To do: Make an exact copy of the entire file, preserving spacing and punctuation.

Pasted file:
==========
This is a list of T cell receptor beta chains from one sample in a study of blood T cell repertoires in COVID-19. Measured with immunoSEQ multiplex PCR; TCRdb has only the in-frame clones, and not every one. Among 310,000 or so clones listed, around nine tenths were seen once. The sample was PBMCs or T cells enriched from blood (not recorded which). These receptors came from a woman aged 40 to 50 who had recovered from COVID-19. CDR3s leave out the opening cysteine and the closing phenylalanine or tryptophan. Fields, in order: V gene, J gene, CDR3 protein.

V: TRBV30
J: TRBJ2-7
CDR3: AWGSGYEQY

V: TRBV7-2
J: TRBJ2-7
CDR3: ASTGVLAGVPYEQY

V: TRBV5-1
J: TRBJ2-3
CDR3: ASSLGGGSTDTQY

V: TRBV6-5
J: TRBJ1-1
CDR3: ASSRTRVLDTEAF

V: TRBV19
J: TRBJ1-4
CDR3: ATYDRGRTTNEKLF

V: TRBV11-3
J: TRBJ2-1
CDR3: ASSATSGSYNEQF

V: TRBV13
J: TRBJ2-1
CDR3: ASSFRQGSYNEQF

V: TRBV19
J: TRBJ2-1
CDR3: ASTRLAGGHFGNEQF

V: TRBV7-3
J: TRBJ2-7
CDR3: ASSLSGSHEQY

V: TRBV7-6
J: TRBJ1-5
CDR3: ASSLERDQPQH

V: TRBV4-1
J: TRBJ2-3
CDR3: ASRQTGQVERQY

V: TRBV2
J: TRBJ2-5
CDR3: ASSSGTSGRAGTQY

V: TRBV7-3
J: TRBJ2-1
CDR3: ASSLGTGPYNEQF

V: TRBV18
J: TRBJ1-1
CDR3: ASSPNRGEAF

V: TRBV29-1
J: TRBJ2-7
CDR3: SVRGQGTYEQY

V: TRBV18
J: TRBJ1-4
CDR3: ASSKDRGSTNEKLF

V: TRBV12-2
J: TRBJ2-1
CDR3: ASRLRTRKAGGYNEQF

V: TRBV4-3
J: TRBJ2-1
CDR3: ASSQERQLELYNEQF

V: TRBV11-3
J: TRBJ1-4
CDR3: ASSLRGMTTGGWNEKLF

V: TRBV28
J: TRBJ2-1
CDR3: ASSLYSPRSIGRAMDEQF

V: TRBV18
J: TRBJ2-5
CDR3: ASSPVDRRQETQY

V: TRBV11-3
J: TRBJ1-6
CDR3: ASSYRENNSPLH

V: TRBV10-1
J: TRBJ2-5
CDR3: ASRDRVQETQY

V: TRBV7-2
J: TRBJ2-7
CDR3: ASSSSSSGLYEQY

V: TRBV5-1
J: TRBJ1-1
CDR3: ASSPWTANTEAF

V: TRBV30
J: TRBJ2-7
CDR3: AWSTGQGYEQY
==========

This is a list of T cell receptor beta chains from one sample in a study of blood T cell repertoires in COVID-19. Measured with immunoSEQ multiplex PCR; TCRdb has only the in-frame clones, and not every one. Among 310,000 or so clones listed, around nine tenths were seen once. The sample was PBMCs or T cells enriched from blood (not recorded which). These receptors came from a woman aged 40 to 50 who had recovered from COVID-19. CDR3s leave out the opening cysteine and the closing phenylalanine or tryptophan. Fields, in order: V gene, J gene, CDR3 protein.

V: TRBV30
J: TRBJ2-7
CDR3: AWGSGYEQY

V: TRBV7-2
J: TRBJ2-7
CDR3: ASTGVLAGVPYEQY

V: TRBV5-1
J: TRBJ2-3
CDR3: ASSLGGGSTDTQY

V: TRBV6-5
J: TRBJ1-1
CDR3: ASSRTRVLDTEAF

V: TRBV19
J: TRBJ1-4
CDR3: ATYDRGRTTNEKLF

V: TRBV11-3
J: TRBJ2-1
CDR3: ASSATSGSYNEQF

V: TRBV13
J: TRBJ2-1
CDR3: ASSFRQGSYNEQF

V: TRBV19
J: TRBJ2-1
CDR3: ASTRLAGGHFGNEQF

V: TRBV7-3
J: TRBJ2-7
CDR3: ASSLSGSHEQY

V: TRBV7-6
J: TRBJ1-5
CDR3: ASSLERDQPQH

V: TRBV4-1
J: TRBJ2-3
CDR3: ASRQTGQVERQY

V: TRBV2
J: TRBJ2-5
CDR3: ASSSGTSGRAGTQY

V: TRBV7-3
J: TRBJ2-1
CDR3: ASSLGTGPYNEQF

V: TRBV18
J: TRBJ1-1
CDR3: ASSPNRGEAF

V: TRBV29-1
J: TRBJ2-7
CDR3: SVRGQGTYEQY

V: TRBV18
J: TRBJ1-4
CDR3: ASSKDRGSTNEKLF

V: TRBV12-2
J: TRBJ2-1
CDR3: ASRLRTRKAGGYNEQF

V: TRBV4-3
J: TRBJ2-1
CDR3: ASSQERQLELYNEQF

V: TRBV11-3
J: TRBJ1-4
CDR3: ASSLRGMTTGGWNEKLF

V: TRBV28
J: TRBJ2-1
CDR3: ASSLYSPRSIGRAMDEQF

V: TRBV18
J: TRBJ2-5
CDR3: ASSPVDRRQETQY

V: TRBV11-3
J: TRBJ1-6
CDR3: ASSYRENNSPLH

V: TRBV10-1
J: TRBJ2-5
CDR3: ASRDRVQETQY

V: TRBV7-2
J: TRBJ2-7
CDR3: ASSSSSSGLYEQY

V: TRBV5-1
J: TRBJ1-1
CDR3: ASSPWTANTEAF

V: TRBV30
J: TRBJ2-7
CDR3: AWSTGQGYEQY